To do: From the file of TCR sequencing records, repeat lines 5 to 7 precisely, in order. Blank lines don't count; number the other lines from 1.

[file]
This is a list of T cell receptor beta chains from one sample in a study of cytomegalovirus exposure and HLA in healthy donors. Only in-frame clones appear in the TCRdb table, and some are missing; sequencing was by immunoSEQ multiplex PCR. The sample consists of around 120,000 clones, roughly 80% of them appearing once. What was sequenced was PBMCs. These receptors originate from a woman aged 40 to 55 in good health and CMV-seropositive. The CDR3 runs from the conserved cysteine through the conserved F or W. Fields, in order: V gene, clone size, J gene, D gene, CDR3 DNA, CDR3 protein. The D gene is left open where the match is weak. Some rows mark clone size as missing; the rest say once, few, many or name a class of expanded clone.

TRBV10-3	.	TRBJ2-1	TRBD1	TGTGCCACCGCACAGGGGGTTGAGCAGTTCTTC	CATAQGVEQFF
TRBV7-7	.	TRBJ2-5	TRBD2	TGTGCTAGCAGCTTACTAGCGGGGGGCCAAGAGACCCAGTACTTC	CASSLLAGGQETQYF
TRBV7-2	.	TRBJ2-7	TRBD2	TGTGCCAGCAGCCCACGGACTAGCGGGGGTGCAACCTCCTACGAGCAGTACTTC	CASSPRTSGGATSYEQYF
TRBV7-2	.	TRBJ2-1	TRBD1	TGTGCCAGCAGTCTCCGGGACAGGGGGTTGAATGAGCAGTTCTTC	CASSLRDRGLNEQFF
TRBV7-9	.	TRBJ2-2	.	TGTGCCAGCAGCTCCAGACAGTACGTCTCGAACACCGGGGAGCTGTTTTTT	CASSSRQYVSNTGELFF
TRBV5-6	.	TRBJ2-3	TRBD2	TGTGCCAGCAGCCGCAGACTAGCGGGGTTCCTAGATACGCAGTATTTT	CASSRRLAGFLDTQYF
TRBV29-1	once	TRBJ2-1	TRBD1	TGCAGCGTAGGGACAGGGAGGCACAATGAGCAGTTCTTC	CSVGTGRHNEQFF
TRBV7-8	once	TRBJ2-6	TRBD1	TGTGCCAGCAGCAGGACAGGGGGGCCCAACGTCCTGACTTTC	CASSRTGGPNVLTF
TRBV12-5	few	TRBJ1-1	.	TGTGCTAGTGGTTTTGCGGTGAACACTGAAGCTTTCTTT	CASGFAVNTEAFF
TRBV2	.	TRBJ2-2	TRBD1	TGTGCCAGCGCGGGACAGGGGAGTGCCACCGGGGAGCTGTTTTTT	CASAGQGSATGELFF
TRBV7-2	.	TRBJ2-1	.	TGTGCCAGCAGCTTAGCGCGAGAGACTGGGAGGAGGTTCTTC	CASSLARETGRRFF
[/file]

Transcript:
TRBV7-2	.	TRBJ2-1	TRBD1	TGTGCCAGCAGTCTCCGGGACAGGGGGTTGAATGAGCAGTTCTTC	CASSLRDRGLNEQFF
TRBV7-9	.	TRBJ2-2	.	TGTGCCAGCAGCTCCAGACAGTACGTCTCGAACACCGGGGAGCTGTTTTTT	CASSSRQYVSNTGELFF
TRBV5-6	.	TRBJ2-3	TRBD2	TGTGCCAGCAGCCGCAGACTAGCGGGGTTCCTAGATACGCAGTATTTT	CASSRRLAGFLDTQYF